Russian skier wins gold in skiathlon at 2017 FIS Nordic World Ski ChampionshipsSport February 25, 17:46
Top US Air Force general points to growing conflict potential in Syrian airspaceWorld February 25, 17:17
Iran relies on Russia’s support in production of fuel for nuclear power plantsBusiness & Economy February 25, 16:20
Ukrainian military capture Donetsk water purification plant — spokesmanWorld February 25, 15:05
Azerbaijan and Armenia report armed clashes in Karabakh conflict areaWorld February 25, 11:45
Head of Russian delegation to OSCE PA says Ukraine not ready for dialogueRussian Politics & Diplomacy February 25, 5:02
Russian baritone Hvorostovsky cancels concerts due to continuing treatmentSociety & Culture February 25, 3:22
Russian prime minister declares 3rd Winter World Military Games openMilitary & Defense February 24, 22:33
Russia to veto UNSC resolution imposing sanctions on Syria — envoyRussian Politics & Diplomacy February 24, 22:29
MOSCOW, July 20 /ITAR-TASS/. Russian inspectors will carry out two observation flights over the territories of Estonia and Finland onboard of the Antonov-30B (An-30B) aircraft under the International Open Skies Treaty, Sergei Ryzhkov, chief of the Russian national nuclear risk reduction center, told Itar-Tass.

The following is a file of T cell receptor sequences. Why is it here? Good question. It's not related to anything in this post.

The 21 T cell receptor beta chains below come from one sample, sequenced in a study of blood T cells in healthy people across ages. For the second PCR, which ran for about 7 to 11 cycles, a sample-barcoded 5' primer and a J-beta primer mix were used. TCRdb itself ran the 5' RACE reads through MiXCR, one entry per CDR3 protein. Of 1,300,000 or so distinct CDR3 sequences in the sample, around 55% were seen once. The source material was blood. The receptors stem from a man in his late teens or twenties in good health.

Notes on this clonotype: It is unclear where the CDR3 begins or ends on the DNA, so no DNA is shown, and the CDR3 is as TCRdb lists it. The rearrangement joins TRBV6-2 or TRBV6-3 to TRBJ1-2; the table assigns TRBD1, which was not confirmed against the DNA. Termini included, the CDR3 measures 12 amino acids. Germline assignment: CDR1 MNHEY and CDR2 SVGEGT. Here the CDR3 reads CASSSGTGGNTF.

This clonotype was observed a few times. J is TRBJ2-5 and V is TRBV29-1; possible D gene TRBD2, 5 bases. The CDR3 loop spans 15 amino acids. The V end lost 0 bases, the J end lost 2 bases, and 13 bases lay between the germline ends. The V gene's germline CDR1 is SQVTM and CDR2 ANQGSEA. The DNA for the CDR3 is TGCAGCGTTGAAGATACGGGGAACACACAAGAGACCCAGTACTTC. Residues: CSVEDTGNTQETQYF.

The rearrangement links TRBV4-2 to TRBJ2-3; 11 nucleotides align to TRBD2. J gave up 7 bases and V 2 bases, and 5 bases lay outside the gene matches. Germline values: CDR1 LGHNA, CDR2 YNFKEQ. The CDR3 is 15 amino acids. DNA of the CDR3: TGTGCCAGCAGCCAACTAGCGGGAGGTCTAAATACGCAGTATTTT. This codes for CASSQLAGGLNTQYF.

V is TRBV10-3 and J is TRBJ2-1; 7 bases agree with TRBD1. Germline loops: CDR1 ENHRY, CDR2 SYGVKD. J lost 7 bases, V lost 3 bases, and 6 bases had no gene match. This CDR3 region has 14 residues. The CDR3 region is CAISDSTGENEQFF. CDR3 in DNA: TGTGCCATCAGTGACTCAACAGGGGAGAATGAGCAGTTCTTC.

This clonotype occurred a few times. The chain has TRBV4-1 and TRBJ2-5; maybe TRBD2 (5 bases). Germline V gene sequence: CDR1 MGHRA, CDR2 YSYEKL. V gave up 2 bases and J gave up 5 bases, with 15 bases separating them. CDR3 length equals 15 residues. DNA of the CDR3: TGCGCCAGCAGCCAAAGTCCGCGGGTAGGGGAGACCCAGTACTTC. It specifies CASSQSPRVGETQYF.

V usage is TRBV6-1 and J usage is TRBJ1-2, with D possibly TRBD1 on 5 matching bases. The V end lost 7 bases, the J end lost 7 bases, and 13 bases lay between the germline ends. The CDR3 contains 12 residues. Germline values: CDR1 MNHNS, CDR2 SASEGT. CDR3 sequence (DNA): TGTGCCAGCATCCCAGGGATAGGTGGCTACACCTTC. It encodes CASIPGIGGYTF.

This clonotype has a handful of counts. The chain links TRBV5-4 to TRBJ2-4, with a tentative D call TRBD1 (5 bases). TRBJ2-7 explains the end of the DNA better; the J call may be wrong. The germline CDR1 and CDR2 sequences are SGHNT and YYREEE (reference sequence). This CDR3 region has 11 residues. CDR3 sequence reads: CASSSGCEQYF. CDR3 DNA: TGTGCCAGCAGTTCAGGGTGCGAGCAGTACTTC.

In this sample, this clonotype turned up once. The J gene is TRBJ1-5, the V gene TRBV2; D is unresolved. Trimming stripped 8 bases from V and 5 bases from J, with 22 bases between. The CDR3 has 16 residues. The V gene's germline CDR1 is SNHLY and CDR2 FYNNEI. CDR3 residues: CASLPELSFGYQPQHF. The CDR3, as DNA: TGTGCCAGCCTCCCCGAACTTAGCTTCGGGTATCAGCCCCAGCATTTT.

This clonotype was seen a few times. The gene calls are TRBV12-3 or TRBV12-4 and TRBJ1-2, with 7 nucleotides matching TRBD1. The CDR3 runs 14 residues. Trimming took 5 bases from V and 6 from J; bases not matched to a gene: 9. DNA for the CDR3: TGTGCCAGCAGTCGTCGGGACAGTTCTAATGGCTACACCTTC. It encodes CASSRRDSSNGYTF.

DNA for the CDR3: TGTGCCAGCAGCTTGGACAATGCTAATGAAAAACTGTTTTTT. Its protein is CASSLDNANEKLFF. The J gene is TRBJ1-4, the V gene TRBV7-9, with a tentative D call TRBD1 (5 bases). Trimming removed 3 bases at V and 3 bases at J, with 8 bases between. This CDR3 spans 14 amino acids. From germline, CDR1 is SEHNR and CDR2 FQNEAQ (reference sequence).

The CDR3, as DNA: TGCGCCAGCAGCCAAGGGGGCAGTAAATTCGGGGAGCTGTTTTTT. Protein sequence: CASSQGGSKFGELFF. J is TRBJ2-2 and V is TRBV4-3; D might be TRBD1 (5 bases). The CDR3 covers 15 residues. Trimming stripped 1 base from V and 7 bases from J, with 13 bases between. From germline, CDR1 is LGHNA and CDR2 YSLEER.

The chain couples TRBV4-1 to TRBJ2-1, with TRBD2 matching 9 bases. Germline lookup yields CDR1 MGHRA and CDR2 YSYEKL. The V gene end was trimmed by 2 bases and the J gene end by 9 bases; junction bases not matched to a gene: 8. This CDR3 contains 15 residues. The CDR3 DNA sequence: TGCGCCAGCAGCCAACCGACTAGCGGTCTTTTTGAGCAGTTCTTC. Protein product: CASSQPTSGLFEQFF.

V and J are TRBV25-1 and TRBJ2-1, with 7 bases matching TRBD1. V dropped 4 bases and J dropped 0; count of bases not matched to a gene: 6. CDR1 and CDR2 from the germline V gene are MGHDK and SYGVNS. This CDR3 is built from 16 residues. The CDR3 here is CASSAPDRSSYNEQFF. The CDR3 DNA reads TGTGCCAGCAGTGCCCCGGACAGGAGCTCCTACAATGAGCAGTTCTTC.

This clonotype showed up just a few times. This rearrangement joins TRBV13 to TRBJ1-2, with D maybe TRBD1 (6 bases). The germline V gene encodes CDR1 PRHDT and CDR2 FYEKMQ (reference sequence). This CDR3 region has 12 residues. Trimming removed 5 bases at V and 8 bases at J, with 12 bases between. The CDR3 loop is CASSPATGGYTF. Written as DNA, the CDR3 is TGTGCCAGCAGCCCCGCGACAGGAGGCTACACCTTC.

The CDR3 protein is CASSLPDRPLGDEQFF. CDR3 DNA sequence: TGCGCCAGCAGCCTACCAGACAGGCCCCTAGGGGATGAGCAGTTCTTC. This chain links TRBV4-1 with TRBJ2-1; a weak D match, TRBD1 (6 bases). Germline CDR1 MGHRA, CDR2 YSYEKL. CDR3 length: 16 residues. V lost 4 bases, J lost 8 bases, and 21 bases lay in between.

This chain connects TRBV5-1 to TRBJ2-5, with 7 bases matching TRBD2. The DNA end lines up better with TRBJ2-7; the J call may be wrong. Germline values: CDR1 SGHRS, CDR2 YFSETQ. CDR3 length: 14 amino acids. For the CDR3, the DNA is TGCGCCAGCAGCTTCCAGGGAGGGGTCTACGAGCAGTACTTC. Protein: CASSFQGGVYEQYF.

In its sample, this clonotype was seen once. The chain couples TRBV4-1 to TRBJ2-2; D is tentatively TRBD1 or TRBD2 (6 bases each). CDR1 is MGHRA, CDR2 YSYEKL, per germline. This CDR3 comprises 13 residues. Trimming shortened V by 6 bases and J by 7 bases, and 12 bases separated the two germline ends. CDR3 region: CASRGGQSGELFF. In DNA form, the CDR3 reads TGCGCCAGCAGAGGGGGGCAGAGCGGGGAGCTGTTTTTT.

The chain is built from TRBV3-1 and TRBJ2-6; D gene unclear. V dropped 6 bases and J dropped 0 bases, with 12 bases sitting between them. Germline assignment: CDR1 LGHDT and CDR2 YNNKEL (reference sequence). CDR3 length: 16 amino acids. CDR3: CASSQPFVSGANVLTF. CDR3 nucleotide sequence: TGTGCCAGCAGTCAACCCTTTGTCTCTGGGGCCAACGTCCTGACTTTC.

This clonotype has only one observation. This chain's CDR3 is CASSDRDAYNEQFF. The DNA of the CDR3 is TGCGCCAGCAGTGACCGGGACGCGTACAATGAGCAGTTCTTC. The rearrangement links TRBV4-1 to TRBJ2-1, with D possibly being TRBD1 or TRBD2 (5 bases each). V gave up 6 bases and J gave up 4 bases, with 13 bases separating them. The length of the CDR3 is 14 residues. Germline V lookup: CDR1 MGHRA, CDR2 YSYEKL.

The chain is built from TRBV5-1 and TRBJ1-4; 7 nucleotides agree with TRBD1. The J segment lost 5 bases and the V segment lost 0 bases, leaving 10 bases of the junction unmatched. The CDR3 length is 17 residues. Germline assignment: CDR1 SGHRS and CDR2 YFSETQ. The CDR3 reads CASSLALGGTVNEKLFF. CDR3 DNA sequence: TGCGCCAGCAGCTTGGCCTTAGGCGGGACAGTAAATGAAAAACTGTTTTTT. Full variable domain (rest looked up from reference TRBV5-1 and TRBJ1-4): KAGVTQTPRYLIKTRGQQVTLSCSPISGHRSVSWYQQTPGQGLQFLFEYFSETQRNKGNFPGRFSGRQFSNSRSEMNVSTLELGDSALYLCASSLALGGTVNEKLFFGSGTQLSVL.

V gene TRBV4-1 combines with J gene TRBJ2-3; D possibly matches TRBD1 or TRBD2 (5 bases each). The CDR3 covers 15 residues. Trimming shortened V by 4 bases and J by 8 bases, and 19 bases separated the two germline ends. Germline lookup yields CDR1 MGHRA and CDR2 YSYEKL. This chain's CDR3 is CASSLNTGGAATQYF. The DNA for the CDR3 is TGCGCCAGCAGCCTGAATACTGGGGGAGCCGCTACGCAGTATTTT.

"The observation flights will be made from the Open Skies Helsinki-Vantaa airport (Finland) and Tartu-Ulenurme (Estonia),” Ryzhkov clarified.
“The maximum range of the observation flights is 1,400 and 800 kilometers, respectively,” Ryzhkov went on to say.
The Russian plane will use the route approved by the sides under observation while Finnish and Estonian experts on its board will exercise control over the use of monitoring equipment by the Russian inspectors and will see that the provisions of the Open Skies Treaty are duly observed, the head of the Russian national nuclear risk reduction center said.
The flights over Finland and Estonia will be 20th and 21st to be made by Russian inspectors over the territories of countries signatories to the Open Skies Treaty in 2014.
The Open Skies Treaty was signed by 34 states in 1992. Observation flights are made over Russia, the United States, and Canada and European countries.
The treaty’s main tasks are to develop transparency, help monitoring arms control agreements, expand opportunities to prevent crises and settle crisis situations within the framework of the Organization for Security and Cooperation in Europe (OSCE) and other international organizations.
The open skies regime may be extended to new areas of cooperation in future such as environmental protection.